Explained: The Basic Money Terms Every Grown-Up Should Know


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Chatting with a financial planner or even reading your credit card statement can feel like dealing with a foreign language. Simple phrases like “rollover” and “principal” don’t hold the same meaning as in everyday conversation. And given that money is still considered one of the most uncomfortable topics to discuss, it’s easy to ignore the issue and avoid taking charge of your finances altogether.

If you’ve ever wished someone would just de-code your tax documents or translate the jargon on your checking account statement, save this list. Here, we’ve sifted through information from NasdaqTurbotax, and more to create a concise list of all the weird words you come across when managing your money and what they actually mean. Yes, if you know what these 26 money terms really mean, you’re officially an adult.

When you pay your credit card bill…

Annual percentage rate: The interest rate used to calculate the charges that will accumulate if the balance isn’t paid in full by the due date.

Minimum amount due: The smallest amount you have to pay to avoid a late fee. It’s worth noting that you’ll still be charged interest on the unpaid amount.

Principal: The amount of money that is borrowed before any interest is applied.

Finance charge: The interest charged on the amount you owe.

Variable interest rate: The APR can change when interest rates or other economic indicators change.

When you file your taxes…

Adjusted gross income: This is your income from all taxable sources, minus some adjustments. It’s the key to figuring out if you’re eligible for tax benefits.

Depreciation: A deduction that reflects the gradual decrease in value of a property over time.

Earned and unearned income: Earned income covers your salary, commission, and tips, and unearned income refers to interest, dividends, and capital gain. The difference? The former relates to a service you provided.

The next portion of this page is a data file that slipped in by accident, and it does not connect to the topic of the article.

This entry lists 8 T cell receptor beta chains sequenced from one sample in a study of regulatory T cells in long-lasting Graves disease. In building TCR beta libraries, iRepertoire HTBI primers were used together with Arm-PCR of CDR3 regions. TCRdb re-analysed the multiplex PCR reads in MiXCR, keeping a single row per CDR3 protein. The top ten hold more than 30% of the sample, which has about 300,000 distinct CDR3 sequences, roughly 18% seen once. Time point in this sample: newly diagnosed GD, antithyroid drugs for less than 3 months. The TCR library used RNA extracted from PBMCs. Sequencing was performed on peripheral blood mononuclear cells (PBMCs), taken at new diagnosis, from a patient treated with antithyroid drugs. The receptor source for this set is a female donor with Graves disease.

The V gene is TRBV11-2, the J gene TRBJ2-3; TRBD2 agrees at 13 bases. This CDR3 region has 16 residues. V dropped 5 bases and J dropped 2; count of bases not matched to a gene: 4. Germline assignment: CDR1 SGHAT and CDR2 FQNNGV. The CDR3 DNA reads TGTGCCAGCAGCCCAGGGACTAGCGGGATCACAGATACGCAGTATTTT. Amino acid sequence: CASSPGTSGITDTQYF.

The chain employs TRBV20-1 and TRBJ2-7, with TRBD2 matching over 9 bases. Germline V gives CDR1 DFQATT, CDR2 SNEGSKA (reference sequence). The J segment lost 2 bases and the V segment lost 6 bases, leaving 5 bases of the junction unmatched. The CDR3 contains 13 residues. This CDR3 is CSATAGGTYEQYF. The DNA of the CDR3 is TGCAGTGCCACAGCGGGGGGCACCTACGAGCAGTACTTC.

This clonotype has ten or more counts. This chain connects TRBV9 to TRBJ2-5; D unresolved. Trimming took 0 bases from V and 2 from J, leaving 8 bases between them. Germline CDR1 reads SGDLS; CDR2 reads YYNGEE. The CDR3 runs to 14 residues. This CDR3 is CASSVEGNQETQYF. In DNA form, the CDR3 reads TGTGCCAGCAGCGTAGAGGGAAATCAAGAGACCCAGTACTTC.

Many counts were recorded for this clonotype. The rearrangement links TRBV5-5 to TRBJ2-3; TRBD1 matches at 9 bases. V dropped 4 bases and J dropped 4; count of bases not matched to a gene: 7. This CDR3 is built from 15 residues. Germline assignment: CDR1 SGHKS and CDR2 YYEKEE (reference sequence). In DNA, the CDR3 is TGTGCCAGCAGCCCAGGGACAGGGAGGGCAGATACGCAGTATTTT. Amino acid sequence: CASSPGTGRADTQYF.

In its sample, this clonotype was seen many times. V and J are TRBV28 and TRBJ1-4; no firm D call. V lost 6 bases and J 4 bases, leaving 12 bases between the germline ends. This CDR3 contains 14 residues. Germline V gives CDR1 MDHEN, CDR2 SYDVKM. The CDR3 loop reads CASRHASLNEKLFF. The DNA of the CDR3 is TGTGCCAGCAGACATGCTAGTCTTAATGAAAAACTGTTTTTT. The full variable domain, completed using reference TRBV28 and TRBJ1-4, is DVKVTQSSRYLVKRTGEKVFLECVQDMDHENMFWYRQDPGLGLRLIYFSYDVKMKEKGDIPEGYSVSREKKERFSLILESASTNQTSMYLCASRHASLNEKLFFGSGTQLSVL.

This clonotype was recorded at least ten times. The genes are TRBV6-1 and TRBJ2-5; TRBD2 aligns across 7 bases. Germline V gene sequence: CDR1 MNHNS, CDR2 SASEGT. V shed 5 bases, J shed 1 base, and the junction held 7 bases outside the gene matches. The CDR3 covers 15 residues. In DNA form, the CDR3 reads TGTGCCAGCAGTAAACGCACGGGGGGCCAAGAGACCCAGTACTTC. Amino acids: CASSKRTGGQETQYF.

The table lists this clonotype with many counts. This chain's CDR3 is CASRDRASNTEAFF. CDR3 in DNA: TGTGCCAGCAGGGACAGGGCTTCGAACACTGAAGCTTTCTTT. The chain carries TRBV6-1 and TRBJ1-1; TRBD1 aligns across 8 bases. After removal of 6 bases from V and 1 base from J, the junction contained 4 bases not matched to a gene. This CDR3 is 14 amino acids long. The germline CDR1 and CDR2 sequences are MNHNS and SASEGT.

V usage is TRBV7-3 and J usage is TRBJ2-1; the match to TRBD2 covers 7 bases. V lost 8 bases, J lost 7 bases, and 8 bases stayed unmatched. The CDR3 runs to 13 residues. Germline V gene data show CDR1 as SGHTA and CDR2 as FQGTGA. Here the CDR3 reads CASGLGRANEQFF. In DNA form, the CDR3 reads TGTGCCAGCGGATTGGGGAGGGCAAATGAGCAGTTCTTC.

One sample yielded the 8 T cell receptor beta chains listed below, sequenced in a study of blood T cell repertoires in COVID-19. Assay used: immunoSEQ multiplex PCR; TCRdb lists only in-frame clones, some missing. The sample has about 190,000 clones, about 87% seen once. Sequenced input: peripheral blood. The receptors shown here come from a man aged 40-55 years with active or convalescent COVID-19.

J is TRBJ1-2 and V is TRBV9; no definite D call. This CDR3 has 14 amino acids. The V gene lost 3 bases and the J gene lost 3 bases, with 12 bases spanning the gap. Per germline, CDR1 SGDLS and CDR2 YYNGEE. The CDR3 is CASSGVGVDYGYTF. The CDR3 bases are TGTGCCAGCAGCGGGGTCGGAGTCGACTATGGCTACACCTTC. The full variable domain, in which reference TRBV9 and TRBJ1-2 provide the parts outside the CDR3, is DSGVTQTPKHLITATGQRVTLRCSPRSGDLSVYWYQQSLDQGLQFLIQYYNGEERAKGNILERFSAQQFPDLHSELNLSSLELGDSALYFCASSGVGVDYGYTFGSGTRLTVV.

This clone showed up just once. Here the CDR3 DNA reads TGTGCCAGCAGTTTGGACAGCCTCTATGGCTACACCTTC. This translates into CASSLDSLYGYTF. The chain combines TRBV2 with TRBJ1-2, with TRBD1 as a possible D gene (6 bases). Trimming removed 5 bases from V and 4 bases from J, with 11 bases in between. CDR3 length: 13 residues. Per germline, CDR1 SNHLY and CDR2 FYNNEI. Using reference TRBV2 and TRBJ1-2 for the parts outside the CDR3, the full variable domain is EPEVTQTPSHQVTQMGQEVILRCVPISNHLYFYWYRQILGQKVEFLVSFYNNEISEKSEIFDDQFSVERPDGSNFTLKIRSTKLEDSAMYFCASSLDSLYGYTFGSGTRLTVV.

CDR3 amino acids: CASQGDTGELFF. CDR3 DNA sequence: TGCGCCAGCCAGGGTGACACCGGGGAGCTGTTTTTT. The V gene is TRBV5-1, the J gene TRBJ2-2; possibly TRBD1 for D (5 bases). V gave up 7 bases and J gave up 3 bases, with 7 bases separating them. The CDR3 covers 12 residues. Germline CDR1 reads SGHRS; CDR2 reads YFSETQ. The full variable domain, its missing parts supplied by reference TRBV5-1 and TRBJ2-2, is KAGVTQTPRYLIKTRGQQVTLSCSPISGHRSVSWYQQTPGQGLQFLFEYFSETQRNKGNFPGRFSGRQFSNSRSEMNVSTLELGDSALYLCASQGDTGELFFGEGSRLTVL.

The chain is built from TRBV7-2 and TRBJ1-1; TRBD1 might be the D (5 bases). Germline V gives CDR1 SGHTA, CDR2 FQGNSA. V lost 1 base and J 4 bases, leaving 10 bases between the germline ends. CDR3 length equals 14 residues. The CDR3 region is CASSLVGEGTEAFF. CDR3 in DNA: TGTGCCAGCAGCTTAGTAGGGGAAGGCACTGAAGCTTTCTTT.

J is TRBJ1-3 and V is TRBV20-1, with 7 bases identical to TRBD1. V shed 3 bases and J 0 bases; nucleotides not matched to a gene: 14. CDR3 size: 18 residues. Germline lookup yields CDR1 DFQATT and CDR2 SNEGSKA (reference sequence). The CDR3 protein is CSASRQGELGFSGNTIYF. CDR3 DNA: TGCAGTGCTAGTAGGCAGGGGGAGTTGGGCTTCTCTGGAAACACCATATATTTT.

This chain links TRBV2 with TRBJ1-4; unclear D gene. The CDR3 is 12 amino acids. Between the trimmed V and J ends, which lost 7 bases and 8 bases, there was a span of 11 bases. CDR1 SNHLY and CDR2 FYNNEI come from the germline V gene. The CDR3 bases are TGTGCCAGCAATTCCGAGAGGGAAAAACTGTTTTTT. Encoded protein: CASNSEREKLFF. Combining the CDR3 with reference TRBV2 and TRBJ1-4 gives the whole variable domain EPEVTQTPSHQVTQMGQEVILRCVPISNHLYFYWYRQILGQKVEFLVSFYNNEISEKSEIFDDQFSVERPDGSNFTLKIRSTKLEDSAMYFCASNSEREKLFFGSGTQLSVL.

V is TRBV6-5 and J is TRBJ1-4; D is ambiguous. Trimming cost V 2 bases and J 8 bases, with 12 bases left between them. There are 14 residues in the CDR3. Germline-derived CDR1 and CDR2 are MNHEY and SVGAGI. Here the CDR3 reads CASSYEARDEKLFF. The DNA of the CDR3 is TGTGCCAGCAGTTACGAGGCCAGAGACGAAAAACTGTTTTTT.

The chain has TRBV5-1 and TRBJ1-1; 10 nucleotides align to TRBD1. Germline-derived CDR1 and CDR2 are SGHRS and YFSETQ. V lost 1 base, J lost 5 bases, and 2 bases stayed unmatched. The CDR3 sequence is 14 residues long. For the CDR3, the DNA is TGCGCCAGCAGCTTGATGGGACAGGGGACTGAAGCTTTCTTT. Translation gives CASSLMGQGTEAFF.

Gross income: All of your income, before subtracting any adjustments, deductions, or exemptions. This is the big dollar figure that sums up everything you’ve earned that financial year.

Personal interest: Interest you pay on credit cards, car loans, life insurance, and any kind of personal borrowing. It does include a mortgage or student loan.

When you read your bank statement…

Interest rate: The percentage of interest you earn on the money in your account.

Annual percentage yield (APY): The total amount of interest paid by the bank on your checking or savings account during the year.

Simple interest: Interest earned on the amount you deposit into your account. It doesn’t take into account interest you accumulate over time.

Compound interest: Interest calculated on the total amount in your account, including interest you’ve already accumulated.

Interest-bearing account: An account that earns interest.

Minimum daily balance: The lowest amount you’re allowed to have in your account to avoid a monthly maintenance fee.

Overdraft: When you charge an expense to your account but don’t have enough funds to cover that cost. The account then becomes overdrawn.

When you think about investing…

Average yield: The income return on your investment.

Float: The number of a company’s shares that are available for trading.

Bond: Money you loan to a company or government, with the promise that they will pay you back in full, with regular interest payments.

Market value: The price a security (stock) is trading and could be purchased or sold for. It’s what investors believe a firm is worth.

When you check out a 401(k) plan…

Rollover: What happens when you transfer funds from one retirement fund to another. This often happens when you change jobs and your new employer offers a different retirement plan.

Roth 401(k): A retirement plan sponsored by your employer where you can set aside part of your salary. Money put in this account is taxed when it’s withdrawn, which is presumably when you retire.

Roth IRA: IRA stands for “individual retirement account.” Contributions to this kind of account are not tax deductible and all withdrawals are tax-free after you reach age 59 and a half (weird, right?).

Standard deduction: A “no-questions-asked” tax write-off that reduces your taxable income. Most people (two-thirds) opt for this kind of tax deduction rather than itemizing every expense. If you forgot to save receipts from the year, this option is for you.

Withholding: The amount of money held from your wages each paycheck to cover your Social Security taxes each year.

Are there any words we’ve left off this list? Tell us which money topics you want to know more about.

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